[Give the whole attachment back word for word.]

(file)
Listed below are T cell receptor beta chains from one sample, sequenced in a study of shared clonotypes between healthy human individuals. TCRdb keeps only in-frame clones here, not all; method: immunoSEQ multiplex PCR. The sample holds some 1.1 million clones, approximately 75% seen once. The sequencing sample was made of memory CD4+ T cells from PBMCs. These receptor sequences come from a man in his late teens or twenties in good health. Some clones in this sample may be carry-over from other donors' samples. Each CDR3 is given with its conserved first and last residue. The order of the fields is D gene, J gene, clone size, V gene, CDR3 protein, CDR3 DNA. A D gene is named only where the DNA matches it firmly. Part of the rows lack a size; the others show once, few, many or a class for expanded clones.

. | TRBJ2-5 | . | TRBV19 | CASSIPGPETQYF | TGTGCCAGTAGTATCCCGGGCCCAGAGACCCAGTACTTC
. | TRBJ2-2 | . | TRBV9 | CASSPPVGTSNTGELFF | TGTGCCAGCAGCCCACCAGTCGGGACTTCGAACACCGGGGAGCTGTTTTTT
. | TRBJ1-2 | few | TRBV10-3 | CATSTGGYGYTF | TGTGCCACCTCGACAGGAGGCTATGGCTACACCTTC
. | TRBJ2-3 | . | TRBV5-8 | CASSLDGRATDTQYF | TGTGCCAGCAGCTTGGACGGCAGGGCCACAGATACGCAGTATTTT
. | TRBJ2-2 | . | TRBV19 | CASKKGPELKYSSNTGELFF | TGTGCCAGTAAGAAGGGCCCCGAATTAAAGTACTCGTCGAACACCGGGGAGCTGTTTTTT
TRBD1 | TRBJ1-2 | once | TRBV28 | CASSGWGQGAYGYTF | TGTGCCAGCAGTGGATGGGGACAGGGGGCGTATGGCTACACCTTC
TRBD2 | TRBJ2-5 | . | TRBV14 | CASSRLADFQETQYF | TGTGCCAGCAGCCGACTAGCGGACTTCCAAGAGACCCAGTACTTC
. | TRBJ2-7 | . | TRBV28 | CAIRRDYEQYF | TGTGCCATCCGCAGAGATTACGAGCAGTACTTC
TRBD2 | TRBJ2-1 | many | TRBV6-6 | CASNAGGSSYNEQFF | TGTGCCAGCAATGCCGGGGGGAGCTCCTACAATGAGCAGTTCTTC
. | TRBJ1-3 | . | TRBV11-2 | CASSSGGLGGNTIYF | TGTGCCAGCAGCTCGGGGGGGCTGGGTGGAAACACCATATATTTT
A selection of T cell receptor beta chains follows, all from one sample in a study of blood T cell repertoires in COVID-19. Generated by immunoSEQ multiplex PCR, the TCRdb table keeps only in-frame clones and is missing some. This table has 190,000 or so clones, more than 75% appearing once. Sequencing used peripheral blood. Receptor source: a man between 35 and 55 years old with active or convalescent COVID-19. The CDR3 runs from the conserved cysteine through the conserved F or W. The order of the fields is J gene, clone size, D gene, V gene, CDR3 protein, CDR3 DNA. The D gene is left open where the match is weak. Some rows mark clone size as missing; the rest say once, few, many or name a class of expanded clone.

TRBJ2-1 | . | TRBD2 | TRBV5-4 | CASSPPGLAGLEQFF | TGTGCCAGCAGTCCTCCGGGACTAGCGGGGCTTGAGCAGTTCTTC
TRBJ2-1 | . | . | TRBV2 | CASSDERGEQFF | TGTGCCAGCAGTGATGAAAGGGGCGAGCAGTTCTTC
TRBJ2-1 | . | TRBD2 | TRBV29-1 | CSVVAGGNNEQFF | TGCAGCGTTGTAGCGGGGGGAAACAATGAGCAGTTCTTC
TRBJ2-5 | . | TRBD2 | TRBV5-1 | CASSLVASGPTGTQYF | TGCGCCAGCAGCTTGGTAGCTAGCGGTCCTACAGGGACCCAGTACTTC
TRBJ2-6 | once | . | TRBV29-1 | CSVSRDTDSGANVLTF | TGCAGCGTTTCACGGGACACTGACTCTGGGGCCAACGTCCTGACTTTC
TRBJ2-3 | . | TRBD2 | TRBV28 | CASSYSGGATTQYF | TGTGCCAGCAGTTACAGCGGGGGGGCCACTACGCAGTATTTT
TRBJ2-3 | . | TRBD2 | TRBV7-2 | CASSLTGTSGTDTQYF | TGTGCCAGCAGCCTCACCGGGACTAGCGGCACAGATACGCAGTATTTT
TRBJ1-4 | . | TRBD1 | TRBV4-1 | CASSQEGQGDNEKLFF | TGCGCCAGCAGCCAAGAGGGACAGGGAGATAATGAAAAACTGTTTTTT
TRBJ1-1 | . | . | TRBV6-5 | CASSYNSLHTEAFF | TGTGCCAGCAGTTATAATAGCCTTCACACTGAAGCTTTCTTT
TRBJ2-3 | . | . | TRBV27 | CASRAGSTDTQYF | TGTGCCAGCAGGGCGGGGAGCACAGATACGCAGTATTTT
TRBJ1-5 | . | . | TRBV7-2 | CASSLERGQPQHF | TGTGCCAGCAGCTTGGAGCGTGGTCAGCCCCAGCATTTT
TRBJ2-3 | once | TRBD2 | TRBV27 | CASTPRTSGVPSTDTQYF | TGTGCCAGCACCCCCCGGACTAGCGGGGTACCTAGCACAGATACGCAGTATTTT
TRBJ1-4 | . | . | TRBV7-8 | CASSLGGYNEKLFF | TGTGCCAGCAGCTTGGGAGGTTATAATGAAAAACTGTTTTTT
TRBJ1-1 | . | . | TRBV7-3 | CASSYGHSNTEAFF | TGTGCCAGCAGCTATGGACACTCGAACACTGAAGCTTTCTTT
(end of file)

Listed below are T cell receptor beta chains from one sample, sequenced in a study of shared clonotypes between healthy human individuals. TCRdb keeps only in-frame clones here, not all; method: immunoSEQ multiplex PCR. The sample holds some 1.1 million clones, approximately 75% seen once. The sequencing sample was made of memory CD4+ T cells from PBMCs. These receptor sequences come from a man in his late teens or twenties in good health. Some clones in this sample may be carry-over from other donors' samples. Each CDR3 is given with its conserved first and last residue. The order of the fields is D gene, J gene, clone size, V gene, CDR3 protein, CDR3 DNA. A D gene is named only where the DNA matches it firmly. Part of the rows lack a size; the others show once, few, many or a class for expanded clones.

. | TRBJ2-5 | . | TRBV19 | CASSIPGPETQYF | TGTGCCAGTAGTATCCCGGGCCCAGAGACCCAGTACTTC
. | TRBJ2-2 | . | TRBV9 | CASSPPVGTSNTGELFF | TGTGCCAGCAGCCCACCAGTCGGGACTTCGAACACCGGGGAGCTGTTTTTT
. | TRBJ1-2 | few | TRBV10-3 | CATSTGGYGYTF | TGTGCCACCTCGACAGGAGGCTATGGCTACACCTTC
. | TRBJ2-3 | . | TRBV5-8 | CASSLDGRATDTQYF | TGTGCCAGCAGCTTGGACGGCAGGGCCACAGATACGCAGTATTTT
. | TRBJ2-2 | . | TRBV19 | CASKKGPELKYSSNTGELFF | TGTGCCAGTAAGAAGGGCCCCGAATTAAAGTACTCGTCGAACACCGGGGAGCTGTTTTTT
TRBD1 | TRBJ1-2 | once | TRBV28 | CASSGWGQGAYGYTF | TGTGCCAGCAGTGGATGGGGACAGGGGGCGTATGGCTACACCTTC
TRBD2 | TRBJ2-5 | . | TRBV14 | CASSRLADFQETQYF | TGTGCCAGCAGCCGACTAGCGGACTTCCAAGAGACCCAGTACTTC
. | TRBJ2-7 | . | TRBV28 | CAIRRDYEQYF | TGTGCCATCCGCAGAGATTACGAGCAGTACTTC
TRBD2 | TRBJ2-1 | many | TRBV6-6 | CASNAGGSSYNEQFF | TGTGCCAGCAATGCCGGGGGGAGCTCCTACAATGAGCAGTTCTTC
. | TRBJ1-3 | . | TRBV11-2 | CASSSGGLGGNTIYF | TGTGCCAGCAGCTCGGGGGGGCTGGGTGGAAACACCATATATTTT
A selection of T cell receptor beta chains follows, all from one sample in a study of blood T cell repertoires in COVID-19. Generated by immunoSEQ multiplex PCR, the TCRdb table keeps only in-frame clones and is missing some. This table has 190,000 or so clones, more than 75% appearing once. Sequencing used peripheral blood. Receptor source: a man between 35 and 55 years old with active or convalescent COVID-19. The CDR3 runs from the conserved cysteine through the conserved F or W. The order of the fields is J gene, clone size, D gene, V gene, CDR3 protein, CDR3 DNA. The D gene is left open where the match is weak. Some rows mark clone size as missing; the rest say once, few, many or name a class of expanded clone.

TRBJ2-1 | . | TRBD2 | TRBV5-4 | CASSPPGLAGLEQFF | TGTGCCAGCAGTCCTCCGGGACTAGCGGGGCTTGAGCAGTTCTTC
TRBJ2-1 | . | . | TRBV2 | CASSDERGEQFF | TGTGCCAGCAGTGATGAAAGGGGCGAGCAGTTCTTC
TRBJ2-1 | . | TRBD2 | TRBV29-1 | CSVVAGGNNEQFF | TGCAGCGTTGTAGCGGGGGGAAACAATGAGCAGTTCTTC
TRBJ2-5 | . | TRBD2 | TRBV5-1 | CASSLVASGPTGTQYF | TGCGCCAGCAGCTTGGTAGCTAGCGGTCCTACAGGGACCCAGTACTTC
TRBJ2-6 | once | . | TRBV29-1 | CSVSRDTDSGANVLTF | TGCAGCGTTTCACGGGACACTGACTCTGGGGCCAACGTCCTGACTTTC
TRBJ2-3 | . | TRBD2 | TRBV28 | CASSYSGGATTQYF | TGTGCCAGCAGTTACAGCGGGGGGGCCACTACGCAGTATTTT
TRBJ2-3 | . | TRBD2 | TRBV7-2 | CASSLTGTSGTDTQYF | TGTGCCAGCAGCCTCACCGGGACTAGCGGCACAGATACGCAGTATTTT
TRBJ1-4 | . | TRBD1 | TRBV4-1 | CASSQEGQGDNEKLFF | TGCGCCAGCAGCCAAGAGGGACAGGGAGATAATGAAAAACTGTTTTTT
TRBJ1-1 | . | . | TRBV6-5 | CASSYNSLHTEAFF | TGTGCCAGCAGTTATAATAGCCTTCACACTGAAGCTTTCTTT
TRBJ2-3 | . | . | TRBV27 | CASRAGSTDTQYF | TGTGCCAGCAGGGCGGGGAGCACAGATACGCAGTATTTT
TRBJ1-5 | . | . | TRBV7-2 | CASSLERGQPQHF | TGTGCCAGCAGCTTGGAGCGTGGTCAGCCCCAGCATTTT
TRBJ2-3 | once | TRBD2 | TRBV27 | CASTPRTSGVPSTDTQYF | TGTGCCAGCACCCCCCGGACTAGCGGGGTACCTAGCACAGATACGCAGTATTTT
TRBJ1-4 | . | . | TRBV7-8 | CASSLGGYNEKLFF | TGTGCCAGCAGCTTGGGAGGTTATAATGAAAAACTGTTTTTT
TRBJ1-1 | . | . | TRBV7-3 | CASSYGHSNTEAFF | TGTGCCAGCAGCTATGGACACTCGAACACTGAAGCTTTCTTT